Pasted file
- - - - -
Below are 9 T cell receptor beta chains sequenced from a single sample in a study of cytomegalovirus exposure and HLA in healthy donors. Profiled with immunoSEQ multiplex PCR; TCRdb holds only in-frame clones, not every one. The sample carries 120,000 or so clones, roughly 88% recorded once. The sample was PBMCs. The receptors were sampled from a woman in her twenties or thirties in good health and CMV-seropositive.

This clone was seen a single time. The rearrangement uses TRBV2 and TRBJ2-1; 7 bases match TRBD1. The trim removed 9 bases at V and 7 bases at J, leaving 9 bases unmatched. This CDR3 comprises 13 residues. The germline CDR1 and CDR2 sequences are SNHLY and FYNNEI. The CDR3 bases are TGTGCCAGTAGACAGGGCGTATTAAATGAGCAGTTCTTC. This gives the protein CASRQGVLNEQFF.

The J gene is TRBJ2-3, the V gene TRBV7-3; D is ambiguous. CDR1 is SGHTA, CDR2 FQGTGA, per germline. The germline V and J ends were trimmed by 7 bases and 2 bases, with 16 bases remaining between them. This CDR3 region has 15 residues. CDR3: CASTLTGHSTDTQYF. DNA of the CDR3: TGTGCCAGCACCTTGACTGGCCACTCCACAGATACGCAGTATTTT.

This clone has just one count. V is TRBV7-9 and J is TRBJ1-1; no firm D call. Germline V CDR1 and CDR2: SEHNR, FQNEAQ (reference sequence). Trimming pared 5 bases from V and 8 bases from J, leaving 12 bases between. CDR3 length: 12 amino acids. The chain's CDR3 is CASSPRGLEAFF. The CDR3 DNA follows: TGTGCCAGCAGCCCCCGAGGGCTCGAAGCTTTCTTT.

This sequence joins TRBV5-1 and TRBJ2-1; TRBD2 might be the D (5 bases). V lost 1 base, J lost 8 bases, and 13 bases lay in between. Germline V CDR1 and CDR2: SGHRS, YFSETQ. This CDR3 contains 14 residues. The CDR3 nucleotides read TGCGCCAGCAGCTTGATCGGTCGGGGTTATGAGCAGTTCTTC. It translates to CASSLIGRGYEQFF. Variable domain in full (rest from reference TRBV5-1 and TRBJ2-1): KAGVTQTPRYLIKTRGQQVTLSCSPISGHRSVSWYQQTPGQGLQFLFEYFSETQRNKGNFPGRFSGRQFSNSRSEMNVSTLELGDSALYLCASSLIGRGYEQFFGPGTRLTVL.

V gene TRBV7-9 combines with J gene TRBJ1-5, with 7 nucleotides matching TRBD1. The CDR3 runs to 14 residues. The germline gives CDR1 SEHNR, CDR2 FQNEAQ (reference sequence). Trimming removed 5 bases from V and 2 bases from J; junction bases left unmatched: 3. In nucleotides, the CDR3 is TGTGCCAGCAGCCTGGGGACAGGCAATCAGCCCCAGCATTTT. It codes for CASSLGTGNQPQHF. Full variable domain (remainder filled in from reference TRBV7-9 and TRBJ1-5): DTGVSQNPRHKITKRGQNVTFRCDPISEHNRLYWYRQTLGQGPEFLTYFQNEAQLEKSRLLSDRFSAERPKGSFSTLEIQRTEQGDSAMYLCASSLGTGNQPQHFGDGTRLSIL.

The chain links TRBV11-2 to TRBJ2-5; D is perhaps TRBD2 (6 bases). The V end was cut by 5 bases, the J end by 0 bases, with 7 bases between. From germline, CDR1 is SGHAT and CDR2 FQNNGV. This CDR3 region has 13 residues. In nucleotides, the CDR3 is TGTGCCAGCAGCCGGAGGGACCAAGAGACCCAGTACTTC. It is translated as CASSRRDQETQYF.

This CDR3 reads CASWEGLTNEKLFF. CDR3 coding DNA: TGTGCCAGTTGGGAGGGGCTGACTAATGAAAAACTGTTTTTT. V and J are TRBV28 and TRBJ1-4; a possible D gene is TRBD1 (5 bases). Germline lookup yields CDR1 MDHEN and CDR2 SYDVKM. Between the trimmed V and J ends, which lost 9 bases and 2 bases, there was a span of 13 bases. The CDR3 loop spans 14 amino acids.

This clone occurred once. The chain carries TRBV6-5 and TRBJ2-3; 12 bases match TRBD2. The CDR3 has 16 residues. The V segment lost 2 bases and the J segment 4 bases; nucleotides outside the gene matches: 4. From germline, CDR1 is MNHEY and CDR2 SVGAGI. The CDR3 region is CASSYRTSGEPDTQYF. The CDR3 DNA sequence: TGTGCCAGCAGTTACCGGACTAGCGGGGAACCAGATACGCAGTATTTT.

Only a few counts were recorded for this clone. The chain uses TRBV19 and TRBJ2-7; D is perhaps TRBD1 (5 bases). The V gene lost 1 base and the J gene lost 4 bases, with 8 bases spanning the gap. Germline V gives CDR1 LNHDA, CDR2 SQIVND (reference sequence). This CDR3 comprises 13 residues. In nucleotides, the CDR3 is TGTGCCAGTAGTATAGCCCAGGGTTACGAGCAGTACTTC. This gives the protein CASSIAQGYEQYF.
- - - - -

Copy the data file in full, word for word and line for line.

Below are 9 T cell receptor beta chains sequenced from a single sample in a study of cytomegalovirus exposure and HLA in healthy donors. Profiled with immunoSEQ multiplex PCR; TCRdb holds only in-frame clones, not every one. The sample carries 120,000 or so clones, roughly 88% recorded once. The sample was PBMCs. The receptors were sampled from a woman in her twenties or thirties in good health and CMV-seropositive.

This clone was seen a single time. The rearrangement uses TRBV2 and TRBJ2-1; 7 bases match TRBD1. The trim removed 9 bases at V and 7 bases at J, leaving 9 bases unmatched. This CDR3 comprises 13 residues. The germline CDR1 and CDR2 sequences are SNHLY and FYNNEI. The CDR3 bases are TGTGCCAGTAGACAGGGCGTATTAAATGAGCAGTTCTTC. This gives the protein CASRQGVLNEQFF.

The J gene is TRBJ2-3, the V gene TRBV7-3; D is ambiguous. CDR1 is SGHTA, CDR2 FQGTGA, per germline. The germline V and J ends were trimmed by 7 bases and 2 bases, with 16 bases remaining between them. This CDR3 region has 15 residues. CDR3: CASTLTGHSTDTQYF. DNA of the CDR3: TGTGCCAGCACCTTGACTGGCCACTCCACAGATACGCAGTATTTT.

This clone has just one count. V is TRBV7-9 and J is TRBJ1-1; no firm D call. Germline V CDR1 and CDR2: SEHNR, FQNEAQ (reference sequence). Trimming pared 5 bases from V and 8 bases from J, leaving 12 bases between. CDR3 length: 12 amino acids. The chain's CDR3 is CASSPRGLEAFF. The CDR3 DNA follows: TGTGCCAGCAGCCCCCGAGGGCTCGAAGCTTTCTTT.

This sequence joins TRBV5-1 and TRBJ2-1; TRBD2 might be the D (5 bases). V lost 1 base, J lost 8 bases, and 13 bases lay in between. Germline V CDR1 and CDR2: SGHRS, YFSETQ. This CDR3 contains 14 residues. The CDR3 nucleotides read TGCGCCAGCAGCTTGATCGGTCGGGGTTATGAGCAGTTCTTC. It translates to CASSLIGRGYEQFF. Variable domain in full (rest from reference TRBV5-1 and TRBJ2-1): KAGVTQTPRYLIKTRGQQVTLSCSPISGHRSVSWYQQTPGQGLQFLFEYFSETQRNKGNFPGRFSGRQFSNSRSEMNVSTLELGDSALYLCASSLIGRGYEQFFGPGTRLTVL.

V gene TRBV7-9 combines with J gene TRBJ1-5, with 7 nucleotides matching TRBD1. The CDR3 runs to 14 residues. The germline gives CDR1 SEHNR, CDR2 FQNEAQ (reference sequence). Trimming removed 5 bases from V and 2 bases from J; junction bases left unmatched: 3. In nucleotides, the CDR3 is TGTGCCAGCAGCCTGGGGACAGGCAATCAGCCCCAGCATTTT. It codes for CASSLGTGNQPQHF. Full variable domain (remainder filled in from reference TRBV7-9 and TRBJ1-5): DTGVSQNPRHKITKRGQNVTFRCDPISEHNRLYWYRQTLGQGPEFLTYFQNEAQLEKSRLLSDRFSAERPKGSFSTLEIQRTEQGDSAMYLCASSLGTGNQPQHFGDGTRLSIL.

The chain links TRBV11-2 to TRBJ2-5; D is perhaps TRBD2 (6 bases). The V end was cut by 5 bases, the J end by 0 bases, with 7 bases between. From germline, CDR1 is SGHAT and CDR2 FQNNGV. This CDR3 region has 13 residues. In nucleotides, the CDR3 is TGTGCCAGCAGCCGGAGGGACCAAGAGACCCAGTACTTC. It is translated as CASSRRDQETQYF.

This CDR3 reads CASWEGLTNEKLFF. CDR3 coding DNA: TGTGCCAGTTGGGAGGGGCTGACTAATGAAAAACTGTTTTTT. V and J are TRBV28 and TRBJ1-4; a possible D gene is TRBD1 (5 bases). Germline lookup yields CDR1 MDHEN and CDR2 SYDVKM. Between the trimmed V and J ends, which lost 9 bases and 2 bases, there was a span of 13 bases. The CDR3 loop spans 14 amino acids.

This clone occurred once. The chain carries TRBV6-5 and TRBJ2-3; 12 bases match TRBD2. The CDR3 has 16 residues. The V segment lost 2 bases and the J segment 4 bases; nucleotides outside the gene matches: 4. From germline, CDR1 is MNHEY and CDR2 SVGAGI. The CDR3 region is CASSYRTSGEPDTQYF. The CDR3 DNA sequence: TGTGCCAGCAGTTACCGGACTAGCGGGGAACCAGATACGCAGTATTTT.

Only a few counts were recorded for this clone. The chain uses TRBV19 and TRBJ2-7; D is perhaps TRBD1 (5 bases). The V gene lost 1 base and the J gene lost 4 bases, with 8 bases spanning the gap. Germline V gives CDR1 LNHDA, CDR2 SQIVND (reference sequence). This CDR3 comprises 13 residues. In nucleotides, the CDR3 is TGTGCCAGTAGTATAGCCCAGGGTTACGAGCAGTACTTC. This gives the protein CASSIAQGYEQYF.